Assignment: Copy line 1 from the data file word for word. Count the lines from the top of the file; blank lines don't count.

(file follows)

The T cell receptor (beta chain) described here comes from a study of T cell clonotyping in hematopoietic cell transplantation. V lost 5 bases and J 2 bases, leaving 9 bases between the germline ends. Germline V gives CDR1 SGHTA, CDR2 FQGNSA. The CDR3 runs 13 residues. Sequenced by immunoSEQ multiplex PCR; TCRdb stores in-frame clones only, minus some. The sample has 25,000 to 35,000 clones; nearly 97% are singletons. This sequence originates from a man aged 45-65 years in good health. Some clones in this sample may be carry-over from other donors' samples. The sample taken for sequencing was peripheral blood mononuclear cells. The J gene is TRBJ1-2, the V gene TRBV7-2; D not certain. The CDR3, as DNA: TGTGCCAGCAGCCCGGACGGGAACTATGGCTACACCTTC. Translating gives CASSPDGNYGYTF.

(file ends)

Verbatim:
The T cell receptor (beta chain) described here comes from a study of T cell clonotyping in hematopoietic cell transplantation. V lost 5 bases and J 2 bases, leaving 9 bases between the germline ends. Germline V gives CDR1 SGHTA, CDR2 FQGNSA. The CDR3 runs 13 residues. Sequenced by immunoSEQ multiplex PCR; TCRdb stores in-frame clones only, minus some. The sample has 25,000 to 35,000 clones; nearly 97% are singletons. This sequence originates from a man aged 45-65 years in good health. Some clones in this sample may be carry-over from other donors' samples. The sample taken for sequencing was peripheral blood mononuclear cells. The J gene is TRBJ1-2, the V gene TRBV7-2; D not certain. The CDR3, as DNA: TGTGCCAGCAGCCCGGACGGGAACTATGGCTACACCTTC. Translating gives CASSPDGNYGYTF.